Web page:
Display mode (Doesn't show in master page preview)

13 Jun 2022

International Economy

Fed is expected to raise its policy rate by another 0.50% and continue to send aggressive signals after inflation hit a new four-decade high (Business Brief No.3973)


At the Federal Open Market Committee (FOMC) meeting, June 14-15, 2022, it is expected that the US Federal Reserve (Fed) will raise its policy rate by another 0.50 percent as earlier signaled. Moreover, it will continue to place emphasis on the inflation risk as hovering inflation will unlikely ease over the near term. Headline inflation, based on the Consumer Price Index in May 2022, hit a new four-decade high of 8.6 percent YoY. It was beyond expectations of the markets as they viewed that the US inflation rate had already passed its peak and was set to cool down. Given this, it is expected that the Fed will signal a more aggressive monetary policy to stem inflation. At the upcoming FOMC meetings in June and July, the Fed will likely increase its policy rates by another 0.50 percent as earlier signaled, while the Fed might also signal another 0.5 percent rate hike after the July meeting. The US central bank will continue to monitor the development of inflation and the US economy at each of the FOMC meetings.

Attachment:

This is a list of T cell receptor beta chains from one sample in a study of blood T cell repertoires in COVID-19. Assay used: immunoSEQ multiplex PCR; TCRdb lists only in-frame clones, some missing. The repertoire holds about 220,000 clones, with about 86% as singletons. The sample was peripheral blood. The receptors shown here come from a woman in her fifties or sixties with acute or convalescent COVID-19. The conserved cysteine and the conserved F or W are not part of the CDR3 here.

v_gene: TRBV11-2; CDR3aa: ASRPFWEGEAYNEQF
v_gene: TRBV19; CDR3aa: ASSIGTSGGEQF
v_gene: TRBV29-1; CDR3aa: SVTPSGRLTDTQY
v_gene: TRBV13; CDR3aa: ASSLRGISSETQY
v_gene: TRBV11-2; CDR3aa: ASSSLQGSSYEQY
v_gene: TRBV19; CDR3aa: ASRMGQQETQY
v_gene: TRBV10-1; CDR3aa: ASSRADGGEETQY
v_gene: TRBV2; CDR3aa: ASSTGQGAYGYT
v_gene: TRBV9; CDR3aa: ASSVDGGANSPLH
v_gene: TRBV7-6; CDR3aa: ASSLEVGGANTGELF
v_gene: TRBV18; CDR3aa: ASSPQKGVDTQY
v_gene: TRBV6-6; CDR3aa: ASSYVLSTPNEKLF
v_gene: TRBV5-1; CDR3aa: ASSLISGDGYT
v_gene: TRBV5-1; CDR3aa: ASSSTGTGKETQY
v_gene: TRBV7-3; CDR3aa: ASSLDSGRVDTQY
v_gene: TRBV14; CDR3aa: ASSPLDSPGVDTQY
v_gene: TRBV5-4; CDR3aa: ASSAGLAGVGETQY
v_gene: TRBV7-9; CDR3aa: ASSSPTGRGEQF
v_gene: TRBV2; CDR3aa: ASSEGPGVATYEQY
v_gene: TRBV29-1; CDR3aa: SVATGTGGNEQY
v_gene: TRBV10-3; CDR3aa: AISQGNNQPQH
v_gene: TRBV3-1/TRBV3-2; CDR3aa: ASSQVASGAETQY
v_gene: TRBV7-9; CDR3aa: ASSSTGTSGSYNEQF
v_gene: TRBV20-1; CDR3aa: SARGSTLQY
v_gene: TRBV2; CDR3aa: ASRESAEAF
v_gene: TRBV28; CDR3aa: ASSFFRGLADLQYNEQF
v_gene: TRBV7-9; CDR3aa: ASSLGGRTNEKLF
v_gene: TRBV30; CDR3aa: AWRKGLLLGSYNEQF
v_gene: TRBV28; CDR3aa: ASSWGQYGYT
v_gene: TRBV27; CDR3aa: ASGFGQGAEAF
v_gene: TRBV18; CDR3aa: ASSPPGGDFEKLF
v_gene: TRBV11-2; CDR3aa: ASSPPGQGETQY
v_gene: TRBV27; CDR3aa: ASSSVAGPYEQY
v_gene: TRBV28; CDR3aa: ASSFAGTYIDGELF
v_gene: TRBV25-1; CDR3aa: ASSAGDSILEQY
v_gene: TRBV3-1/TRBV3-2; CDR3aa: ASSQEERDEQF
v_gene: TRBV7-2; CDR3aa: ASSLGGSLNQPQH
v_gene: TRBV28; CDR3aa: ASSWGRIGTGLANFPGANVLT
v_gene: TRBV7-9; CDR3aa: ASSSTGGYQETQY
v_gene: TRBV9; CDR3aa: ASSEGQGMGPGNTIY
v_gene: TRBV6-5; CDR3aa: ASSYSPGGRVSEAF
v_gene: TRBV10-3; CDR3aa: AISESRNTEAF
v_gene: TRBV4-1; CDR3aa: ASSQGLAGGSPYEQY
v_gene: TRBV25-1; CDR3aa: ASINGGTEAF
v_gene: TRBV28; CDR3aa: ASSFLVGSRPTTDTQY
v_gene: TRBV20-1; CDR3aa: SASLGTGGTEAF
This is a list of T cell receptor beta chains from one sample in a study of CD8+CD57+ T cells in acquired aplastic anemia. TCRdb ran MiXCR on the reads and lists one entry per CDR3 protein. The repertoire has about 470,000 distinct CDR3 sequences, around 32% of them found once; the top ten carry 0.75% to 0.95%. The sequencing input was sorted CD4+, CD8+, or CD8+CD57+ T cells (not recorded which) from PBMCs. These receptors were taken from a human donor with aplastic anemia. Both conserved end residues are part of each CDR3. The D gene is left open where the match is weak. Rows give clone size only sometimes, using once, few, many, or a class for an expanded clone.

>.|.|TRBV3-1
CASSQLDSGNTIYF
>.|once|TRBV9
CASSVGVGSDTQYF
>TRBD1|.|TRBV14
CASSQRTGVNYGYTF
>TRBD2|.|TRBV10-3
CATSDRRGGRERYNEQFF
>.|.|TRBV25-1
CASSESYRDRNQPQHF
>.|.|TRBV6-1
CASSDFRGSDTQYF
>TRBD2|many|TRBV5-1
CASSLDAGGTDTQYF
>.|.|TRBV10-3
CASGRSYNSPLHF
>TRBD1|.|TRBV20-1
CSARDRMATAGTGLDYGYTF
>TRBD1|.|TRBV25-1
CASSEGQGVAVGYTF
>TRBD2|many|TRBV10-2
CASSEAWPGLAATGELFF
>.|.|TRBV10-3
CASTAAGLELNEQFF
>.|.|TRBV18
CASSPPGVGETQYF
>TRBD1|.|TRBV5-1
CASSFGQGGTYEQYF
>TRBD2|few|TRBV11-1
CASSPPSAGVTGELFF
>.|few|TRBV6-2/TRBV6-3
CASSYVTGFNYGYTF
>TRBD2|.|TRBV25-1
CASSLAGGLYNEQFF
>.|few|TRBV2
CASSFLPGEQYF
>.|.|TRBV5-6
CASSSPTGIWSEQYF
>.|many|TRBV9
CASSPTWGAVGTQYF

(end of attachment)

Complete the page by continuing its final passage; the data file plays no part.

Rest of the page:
Although the Fed will try to engineer the US economy towards a soft landing, pressures from soaring inflation may prompt it to implement a more aggressive monetary policy, going forward. For this reason, the US is bound to experience additional economic risks.  We, at KResearch, are of the view that the US will likely experience a recession ahead although the chance is slim during 2022 as the overall US economy remains sound; this is thanks to its robust labor market while consumer spending is set to record steady growth, albeit at a slower rate. Nevertheless, the US could be heading to recession in 2023 because of fewer drivers, and economic risks will likely increase, including high inflation. Additionally, the Fed’s tight monetary policy may not only put pressure on domestic consumption, which is one of the US economic drivers, but also its capital market and those elsewhere.   

International Economy